This is the part where you burn your Econ 101 textbook.
Because in certain situations, fans will actually buy more if the price is higher. In the car business, this has been a lesson for brands like Cadillac, where experiments in lower-priced models destroyed the perception of higher-end quality. Once the prices were lifted again, status-conscious buyers returned.
But this anomaly goes beyond luxury automobiles. In the music space, Stageit founder Evan Lowenstein (formerly of Evan & Jaron) is pursuing the idea that artists should protect and charge for certain online assets, specifically unique, live streaming performances. But in a recent marketing analysis with Harvard Business School, surveyed fans actually showed a greater interest in certain higher-priced performances from their favorite artists – even though the ‘product’ itself remained unchanged.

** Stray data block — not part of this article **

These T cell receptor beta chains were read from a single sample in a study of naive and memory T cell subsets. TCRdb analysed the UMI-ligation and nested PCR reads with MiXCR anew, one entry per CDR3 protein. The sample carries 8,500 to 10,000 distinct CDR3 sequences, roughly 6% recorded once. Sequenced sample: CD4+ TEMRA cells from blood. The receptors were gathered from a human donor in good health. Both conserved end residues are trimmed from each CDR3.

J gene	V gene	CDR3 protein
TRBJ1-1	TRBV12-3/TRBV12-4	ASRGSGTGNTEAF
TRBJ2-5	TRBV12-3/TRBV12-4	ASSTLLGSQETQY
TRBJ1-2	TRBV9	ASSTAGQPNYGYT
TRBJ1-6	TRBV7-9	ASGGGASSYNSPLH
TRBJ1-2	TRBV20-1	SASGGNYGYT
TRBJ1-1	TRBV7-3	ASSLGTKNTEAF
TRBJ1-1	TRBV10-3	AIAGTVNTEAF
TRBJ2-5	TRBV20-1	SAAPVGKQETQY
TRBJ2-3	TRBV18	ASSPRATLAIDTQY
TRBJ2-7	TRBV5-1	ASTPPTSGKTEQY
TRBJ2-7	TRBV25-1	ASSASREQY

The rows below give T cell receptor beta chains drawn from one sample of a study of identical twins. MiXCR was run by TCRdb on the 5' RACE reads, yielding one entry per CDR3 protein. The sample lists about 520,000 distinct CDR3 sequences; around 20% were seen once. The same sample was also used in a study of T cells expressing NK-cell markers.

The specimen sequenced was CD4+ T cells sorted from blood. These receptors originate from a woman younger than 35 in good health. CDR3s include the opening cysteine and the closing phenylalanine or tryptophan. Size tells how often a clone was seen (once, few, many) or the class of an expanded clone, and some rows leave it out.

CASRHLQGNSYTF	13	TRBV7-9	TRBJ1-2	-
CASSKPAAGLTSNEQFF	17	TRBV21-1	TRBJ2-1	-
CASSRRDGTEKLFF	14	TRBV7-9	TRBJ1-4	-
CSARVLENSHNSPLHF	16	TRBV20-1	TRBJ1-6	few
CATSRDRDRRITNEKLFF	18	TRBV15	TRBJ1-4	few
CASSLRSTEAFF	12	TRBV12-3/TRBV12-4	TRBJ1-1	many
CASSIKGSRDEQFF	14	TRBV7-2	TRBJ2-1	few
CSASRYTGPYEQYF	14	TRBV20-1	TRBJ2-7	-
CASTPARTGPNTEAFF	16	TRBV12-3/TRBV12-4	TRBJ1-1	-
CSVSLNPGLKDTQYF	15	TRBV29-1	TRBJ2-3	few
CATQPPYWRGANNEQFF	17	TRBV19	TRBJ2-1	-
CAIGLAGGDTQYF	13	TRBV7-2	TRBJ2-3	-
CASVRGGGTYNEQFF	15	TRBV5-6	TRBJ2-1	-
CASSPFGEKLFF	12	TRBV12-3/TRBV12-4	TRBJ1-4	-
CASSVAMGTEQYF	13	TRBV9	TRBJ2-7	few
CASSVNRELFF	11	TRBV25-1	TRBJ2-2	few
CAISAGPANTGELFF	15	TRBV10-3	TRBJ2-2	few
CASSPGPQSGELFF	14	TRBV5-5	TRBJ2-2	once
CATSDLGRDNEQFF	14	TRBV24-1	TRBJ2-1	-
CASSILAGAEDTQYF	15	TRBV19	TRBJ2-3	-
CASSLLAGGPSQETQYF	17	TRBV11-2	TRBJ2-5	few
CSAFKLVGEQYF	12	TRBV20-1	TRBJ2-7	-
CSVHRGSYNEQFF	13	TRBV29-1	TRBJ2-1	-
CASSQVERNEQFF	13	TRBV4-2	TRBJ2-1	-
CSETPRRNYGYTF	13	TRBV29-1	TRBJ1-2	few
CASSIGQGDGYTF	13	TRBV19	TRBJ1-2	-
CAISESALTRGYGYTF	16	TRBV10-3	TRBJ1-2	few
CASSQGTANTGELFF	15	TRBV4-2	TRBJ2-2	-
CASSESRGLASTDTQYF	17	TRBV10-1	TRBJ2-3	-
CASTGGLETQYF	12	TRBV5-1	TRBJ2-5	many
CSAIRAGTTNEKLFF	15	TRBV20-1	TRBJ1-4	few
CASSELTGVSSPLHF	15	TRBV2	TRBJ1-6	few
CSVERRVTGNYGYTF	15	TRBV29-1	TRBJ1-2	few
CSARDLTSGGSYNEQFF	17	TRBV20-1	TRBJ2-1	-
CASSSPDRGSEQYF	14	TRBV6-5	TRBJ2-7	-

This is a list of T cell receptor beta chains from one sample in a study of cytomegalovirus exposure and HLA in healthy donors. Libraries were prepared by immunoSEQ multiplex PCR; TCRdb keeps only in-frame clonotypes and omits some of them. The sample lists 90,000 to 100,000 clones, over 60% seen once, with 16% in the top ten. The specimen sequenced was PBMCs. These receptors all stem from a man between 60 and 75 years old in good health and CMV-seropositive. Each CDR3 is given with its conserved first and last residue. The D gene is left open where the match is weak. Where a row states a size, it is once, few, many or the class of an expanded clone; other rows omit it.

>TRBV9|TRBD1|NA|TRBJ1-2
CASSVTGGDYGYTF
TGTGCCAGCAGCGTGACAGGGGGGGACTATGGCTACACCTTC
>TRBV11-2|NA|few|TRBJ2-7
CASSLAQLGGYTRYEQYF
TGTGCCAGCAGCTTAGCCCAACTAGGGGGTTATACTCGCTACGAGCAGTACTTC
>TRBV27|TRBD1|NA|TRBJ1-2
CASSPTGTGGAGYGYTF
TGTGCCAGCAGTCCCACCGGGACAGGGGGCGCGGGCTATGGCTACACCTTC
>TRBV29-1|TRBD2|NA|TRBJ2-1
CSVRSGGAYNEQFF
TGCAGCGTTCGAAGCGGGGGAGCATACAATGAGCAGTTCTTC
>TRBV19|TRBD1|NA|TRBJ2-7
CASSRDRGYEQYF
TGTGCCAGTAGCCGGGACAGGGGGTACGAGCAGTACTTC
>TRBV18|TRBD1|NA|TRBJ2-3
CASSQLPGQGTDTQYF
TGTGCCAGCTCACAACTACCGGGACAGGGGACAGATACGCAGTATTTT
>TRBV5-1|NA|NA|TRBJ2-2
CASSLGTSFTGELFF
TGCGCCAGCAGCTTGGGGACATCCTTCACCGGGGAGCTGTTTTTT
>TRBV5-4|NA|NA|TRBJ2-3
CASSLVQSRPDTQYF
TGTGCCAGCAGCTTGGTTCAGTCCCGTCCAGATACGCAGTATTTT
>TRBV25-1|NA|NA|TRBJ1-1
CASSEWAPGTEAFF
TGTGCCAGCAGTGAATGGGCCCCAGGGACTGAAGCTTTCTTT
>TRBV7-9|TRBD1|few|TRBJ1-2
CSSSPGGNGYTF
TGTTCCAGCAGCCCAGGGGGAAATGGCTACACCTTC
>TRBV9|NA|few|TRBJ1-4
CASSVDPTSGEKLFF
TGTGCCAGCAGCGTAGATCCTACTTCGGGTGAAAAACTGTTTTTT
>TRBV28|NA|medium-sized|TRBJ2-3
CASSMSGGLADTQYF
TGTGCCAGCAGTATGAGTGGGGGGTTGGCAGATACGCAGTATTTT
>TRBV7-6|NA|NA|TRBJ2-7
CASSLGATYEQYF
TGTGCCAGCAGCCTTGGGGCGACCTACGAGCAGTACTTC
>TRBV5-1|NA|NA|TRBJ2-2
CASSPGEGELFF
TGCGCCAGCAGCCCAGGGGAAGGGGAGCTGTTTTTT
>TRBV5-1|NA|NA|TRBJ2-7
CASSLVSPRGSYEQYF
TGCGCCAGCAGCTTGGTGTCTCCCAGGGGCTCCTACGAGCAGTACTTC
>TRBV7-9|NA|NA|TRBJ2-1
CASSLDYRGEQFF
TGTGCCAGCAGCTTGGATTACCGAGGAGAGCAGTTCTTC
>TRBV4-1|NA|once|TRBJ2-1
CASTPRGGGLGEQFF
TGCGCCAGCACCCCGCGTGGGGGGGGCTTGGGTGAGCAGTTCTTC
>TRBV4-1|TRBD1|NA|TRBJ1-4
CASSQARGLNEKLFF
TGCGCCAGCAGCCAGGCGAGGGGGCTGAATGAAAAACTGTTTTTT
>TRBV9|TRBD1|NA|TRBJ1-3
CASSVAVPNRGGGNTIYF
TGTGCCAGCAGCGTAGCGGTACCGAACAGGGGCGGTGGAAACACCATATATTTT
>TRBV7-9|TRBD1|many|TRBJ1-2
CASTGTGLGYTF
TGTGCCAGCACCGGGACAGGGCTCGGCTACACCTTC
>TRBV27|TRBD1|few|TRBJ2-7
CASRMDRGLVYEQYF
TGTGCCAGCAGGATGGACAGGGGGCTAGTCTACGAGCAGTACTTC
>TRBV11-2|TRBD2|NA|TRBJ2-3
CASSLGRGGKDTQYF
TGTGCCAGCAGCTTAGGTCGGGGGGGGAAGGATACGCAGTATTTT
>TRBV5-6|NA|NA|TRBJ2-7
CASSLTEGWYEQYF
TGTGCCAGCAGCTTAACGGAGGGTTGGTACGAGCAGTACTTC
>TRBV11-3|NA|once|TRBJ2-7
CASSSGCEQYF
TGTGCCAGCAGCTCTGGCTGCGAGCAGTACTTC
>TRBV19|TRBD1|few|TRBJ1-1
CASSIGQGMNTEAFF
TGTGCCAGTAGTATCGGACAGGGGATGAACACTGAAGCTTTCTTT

Dip into ‘live streaming performances,’ and all sorts of variations emerge. That includes studio feeds, couch performances with requests, and full-blown concert simulcasts, all of which are getting studied and observed in the real world by Lowenstein. But most show a modest increase in demand even while the price is rising. Here are some of the initial findings, shared with Digital Music News.
So, give away those easily-duplicated MP3s, but don’t dare give away those one-time special performances. And, price-point experimentation could produce some unexpected gains. The rest is still getting tested in the real world, though Lowenstein is broadening the petri dish through recent partnerships involving Jimmy Buffett and Rhino.